How the NHL standings SHOULD look (a.k.a lose the 'loser point')

We've hit the quarter mark with all 30 NHL teams having played at least 30 games. Here's a look at how the standings would look if the NHL would right by its fans and take away the OT/SO bonus point.
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The Hockey News

The Hockey News

In my previous life as Web Editor at The Hockey News, when I did a lot more writing on, I was vocal in my opposition of the NHL’s “loser point,” which, for the plethora of reasons detailed by Michael Lopez, a Brown University biostatistics Ph.D. candidate, earlier this year, is detrimental to our game and should be abolished as soon as possible.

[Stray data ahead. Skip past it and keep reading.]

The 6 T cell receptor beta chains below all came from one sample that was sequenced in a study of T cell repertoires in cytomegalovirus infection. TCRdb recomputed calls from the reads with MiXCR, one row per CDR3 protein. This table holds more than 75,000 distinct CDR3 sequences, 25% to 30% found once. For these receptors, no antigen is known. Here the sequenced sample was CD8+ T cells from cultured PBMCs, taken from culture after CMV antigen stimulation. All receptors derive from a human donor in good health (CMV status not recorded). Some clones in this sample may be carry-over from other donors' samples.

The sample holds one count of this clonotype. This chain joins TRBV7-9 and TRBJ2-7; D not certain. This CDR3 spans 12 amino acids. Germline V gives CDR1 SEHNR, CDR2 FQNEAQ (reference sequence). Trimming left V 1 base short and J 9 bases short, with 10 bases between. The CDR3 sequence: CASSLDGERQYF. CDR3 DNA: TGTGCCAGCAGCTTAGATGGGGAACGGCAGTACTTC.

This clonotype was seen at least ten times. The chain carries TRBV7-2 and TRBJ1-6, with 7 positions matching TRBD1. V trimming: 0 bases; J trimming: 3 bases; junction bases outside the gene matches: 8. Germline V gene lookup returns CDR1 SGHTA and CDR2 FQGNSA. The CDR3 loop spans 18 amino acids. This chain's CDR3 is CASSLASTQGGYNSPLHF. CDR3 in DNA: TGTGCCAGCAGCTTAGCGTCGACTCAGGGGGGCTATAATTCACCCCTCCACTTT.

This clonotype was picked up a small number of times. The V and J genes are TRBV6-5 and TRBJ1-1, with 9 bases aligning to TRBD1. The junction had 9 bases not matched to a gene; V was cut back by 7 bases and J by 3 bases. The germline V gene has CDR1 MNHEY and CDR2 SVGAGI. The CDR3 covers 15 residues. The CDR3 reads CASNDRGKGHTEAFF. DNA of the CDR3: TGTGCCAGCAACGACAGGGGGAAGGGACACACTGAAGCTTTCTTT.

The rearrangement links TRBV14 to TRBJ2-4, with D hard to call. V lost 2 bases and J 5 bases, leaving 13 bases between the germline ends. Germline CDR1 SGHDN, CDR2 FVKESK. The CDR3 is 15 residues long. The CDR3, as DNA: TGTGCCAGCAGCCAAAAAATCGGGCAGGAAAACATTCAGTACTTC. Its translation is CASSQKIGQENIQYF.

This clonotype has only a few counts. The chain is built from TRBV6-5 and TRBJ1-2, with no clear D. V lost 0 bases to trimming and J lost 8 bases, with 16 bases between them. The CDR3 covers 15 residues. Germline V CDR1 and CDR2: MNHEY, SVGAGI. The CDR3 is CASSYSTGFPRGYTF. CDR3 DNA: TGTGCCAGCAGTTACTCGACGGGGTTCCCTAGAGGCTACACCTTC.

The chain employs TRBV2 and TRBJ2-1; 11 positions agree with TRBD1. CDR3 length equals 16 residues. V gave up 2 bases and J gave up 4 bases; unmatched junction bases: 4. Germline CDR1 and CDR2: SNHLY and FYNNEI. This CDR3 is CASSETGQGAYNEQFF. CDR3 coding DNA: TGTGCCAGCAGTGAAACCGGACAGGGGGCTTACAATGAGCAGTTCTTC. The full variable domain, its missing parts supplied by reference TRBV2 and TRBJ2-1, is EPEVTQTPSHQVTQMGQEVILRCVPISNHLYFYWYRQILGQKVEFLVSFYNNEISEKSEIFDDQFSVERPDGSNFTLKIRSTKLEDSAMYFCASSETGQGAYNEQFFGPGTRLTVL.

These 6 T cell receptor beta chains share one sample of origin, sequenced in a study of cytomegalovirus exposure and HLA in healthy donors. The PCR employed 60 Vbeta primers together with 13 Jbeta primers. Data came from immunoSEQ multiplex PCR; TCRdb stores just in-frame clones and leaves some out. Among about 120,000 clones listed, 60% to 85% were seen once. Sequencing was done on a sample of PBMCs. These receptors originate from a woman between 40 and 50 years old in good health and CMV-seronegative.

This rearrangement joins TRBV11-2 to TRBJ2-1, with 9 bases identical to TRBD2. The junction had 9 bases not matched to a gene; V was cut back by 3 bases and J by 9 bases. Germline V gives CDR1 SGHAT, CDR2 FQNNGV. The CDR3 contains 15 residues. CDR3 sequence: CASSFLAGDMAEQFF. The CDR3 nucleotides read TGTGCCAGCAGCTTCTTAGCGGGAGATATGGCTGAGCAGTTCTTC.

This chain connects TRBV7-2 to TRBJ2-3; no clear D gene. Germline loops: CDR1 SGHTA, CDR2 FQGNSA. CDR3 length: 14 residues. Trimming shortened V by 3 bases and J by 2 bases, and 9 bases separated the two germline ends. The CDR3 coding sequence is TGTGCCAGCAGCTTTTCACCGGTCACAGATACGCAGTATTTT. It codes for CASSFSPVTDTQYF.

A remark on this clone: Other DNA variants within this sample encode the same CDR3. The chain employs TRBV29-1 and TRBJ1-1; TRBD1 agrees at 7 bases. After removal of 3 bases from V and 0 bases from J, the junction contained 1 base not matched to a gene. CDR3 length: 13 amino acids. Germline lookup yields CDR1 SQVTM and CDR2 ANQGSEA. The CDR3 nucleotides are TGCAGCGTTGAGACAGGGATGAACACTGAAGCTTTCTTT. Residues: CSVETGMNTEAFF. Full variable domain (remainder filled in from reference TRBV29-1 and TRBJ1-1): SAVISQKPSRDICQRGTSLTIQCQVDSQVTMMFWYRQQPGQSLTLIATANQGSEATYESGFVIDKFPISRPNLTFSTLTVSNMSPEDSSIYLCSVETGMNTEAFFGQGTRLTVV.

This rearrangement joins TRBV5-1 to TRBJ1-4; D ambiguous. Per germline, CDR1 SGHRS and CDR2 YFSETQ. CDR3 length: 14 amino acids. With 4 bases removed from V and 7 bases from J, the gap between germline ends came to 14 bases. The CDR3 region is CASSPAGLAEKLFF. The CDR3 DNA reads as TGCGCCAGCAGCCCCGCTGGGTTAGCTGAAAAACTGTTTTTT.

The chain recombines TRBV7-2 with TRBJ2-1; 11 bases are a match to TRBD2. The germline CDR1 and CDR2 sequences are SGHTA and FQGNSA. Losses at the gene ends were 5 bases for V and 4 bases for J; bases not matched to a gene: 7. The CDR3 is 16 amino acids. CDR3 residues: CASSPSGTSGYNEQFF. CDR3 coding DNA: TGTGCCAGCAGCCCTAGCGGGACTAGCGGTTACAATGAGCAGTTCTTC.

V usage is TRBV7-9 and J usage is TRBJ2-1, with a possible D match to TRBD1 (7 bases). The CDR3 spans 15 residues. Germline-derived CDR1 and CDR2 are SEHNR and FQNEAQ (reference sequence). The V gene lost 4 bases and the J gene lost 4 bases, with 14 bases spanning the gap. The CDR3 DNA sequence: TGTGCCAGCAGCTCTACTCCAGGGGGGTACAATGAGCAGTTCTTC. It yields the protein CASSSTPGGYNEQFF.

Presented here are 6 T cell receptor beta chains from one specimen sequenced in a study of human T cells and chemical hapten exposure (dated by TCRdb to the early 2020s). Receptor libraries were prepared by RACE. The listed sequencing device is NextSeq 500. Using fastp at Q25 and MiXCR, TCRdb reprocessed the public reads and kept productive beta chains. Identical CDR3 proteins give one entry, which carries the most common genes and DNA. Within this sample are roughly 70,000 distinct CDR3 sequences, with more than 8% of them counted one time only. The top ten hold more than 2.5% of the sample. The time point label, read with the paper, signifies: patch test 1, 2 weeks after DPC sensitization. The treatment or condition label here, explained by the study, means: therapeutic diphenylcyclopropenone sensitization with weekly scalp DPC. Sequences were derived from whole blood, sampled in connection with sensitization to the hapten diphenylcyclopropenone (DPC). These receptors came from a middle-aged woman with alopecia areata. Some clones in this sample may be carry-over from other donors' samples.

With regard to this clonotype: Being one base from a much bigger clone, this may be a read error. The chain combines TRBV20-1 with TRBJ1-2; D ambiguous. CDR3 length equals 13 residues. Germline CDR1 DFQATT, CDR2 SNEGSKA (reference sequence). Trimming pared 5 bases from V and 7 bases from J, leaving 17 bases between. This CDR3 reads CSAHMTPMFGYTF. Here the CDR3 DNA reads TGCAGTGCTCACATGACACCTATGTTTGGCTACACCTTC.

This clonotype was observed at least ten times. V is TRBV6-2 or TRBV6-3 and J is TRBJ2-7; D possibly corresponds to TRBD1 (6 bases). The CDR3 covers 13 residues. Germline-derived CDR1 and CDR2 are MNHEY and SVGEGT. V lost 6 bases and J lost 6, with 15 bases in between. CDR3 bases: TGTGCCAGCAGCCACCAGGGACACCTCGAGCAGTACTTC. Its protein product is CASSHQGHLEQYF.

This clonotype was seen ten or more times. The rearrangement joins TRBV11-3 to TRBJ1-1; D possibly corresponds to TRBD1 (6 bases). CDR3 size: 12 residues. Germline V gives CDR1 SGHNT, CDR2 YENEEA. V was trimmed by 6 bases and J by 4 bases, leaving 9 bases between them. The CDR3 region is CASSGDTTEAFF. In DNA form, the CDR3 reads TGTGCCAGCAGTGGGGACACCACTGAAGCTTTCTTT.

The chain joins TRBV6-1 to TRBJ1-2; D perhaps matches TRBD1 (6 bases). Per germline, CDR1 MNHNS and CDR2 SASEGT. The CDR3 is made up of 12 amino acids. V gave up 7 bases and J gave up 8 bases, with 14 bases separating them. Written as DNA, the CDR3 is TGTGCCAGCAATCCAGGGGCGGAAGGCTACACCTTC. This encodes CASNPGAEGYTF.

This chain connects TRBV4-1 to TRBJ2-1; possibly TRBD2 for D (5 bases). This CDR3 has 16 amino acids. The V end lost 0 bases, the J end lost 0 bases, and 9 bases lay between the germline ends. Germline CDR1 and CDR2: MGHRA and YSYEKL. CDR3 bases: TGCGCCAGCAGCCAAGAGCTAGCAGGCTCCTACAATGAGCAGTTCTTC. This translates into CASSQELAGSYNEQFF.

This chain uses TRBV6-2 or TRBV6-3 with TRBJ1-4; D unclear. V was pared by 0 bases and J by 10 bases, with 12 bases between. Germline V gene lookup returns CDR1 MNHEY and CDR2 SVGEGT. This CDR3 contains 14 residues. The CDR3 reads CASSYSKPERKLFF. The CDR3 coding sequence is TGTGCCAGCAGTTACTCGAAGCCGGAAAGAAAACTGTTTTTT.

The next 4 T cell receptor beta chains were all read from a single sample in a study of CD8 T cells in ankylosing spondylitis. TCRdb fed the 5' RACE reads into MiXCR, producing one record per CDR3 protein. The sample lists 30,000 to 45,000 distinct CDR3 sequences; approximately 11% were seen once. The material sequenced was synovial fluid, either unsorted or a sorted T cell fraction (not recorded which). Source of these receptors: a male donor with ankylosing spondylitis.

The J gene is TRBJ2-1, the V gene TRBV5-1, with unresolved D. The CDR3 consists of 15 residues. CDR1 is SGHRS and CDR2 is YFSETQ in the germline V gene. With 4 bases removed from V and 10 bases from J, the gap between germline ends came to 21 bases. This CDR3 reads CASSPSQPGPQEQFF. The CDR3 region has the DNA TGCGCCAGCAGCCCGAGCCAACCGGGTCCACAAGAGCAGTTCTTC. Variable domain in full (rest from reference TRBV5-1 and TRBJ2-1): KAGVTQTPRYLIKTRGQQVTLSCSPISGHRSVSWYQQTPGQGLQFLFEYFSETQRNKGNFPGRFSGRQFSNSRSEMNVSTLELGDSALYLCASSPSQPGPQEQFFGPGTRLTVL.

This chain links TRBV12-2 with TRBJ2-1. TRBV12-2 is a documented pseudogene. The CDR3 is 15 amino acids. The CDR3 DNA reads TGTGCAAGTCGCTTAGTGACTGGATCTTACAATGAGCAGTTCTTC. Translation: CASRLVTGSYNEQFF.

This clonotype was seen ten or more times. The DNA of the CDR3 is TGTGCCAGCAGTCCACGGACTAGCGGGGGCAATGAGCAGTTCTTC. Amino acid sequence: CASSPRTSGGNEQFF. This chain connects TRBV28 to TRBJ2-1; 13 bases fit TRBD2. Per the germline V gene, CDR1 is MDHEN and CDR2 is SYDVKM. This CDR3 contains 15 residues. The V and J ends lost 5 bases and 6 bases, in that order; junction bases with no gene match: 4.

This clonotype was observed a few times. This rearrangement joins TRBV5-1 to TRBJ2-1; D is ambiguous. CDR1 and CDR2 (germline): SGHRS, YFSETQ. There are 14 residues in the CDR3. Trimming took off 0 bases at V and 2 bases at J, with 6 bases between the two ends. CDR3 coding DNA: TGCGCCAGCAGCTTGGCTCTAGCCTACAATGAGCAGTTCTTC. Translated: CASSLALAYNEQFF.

And now that I’m back blogging, let the insolence begin again.

While Michael argues for a three-point system – and I’d gladly accept that over what we have now – I’m sticking to my guns in my desire for a straight two-points-for-a-win, none-for-a-loss system.

Using the 2-0 system, here’s how the NHL standings would (should) look today, with each team having played at least 20 games.

Please do take note of the fact only four teams move three or more slots and, most importantly, the playoff picture wouldn’t change, with the top eight teams still in place.

The “loser point?” What’s the point?

Edward Fraser, The Hockey News’ Managing Editor, joined THN in 2005 after covering the Jr. B Stratford Cullitons. The London, Ont., native graduated from the University of Western Ontario – where he did campus radio color commentary for both men’s and women’s hockey – with a Master’s in Journalism. He really, really hates the loser point.



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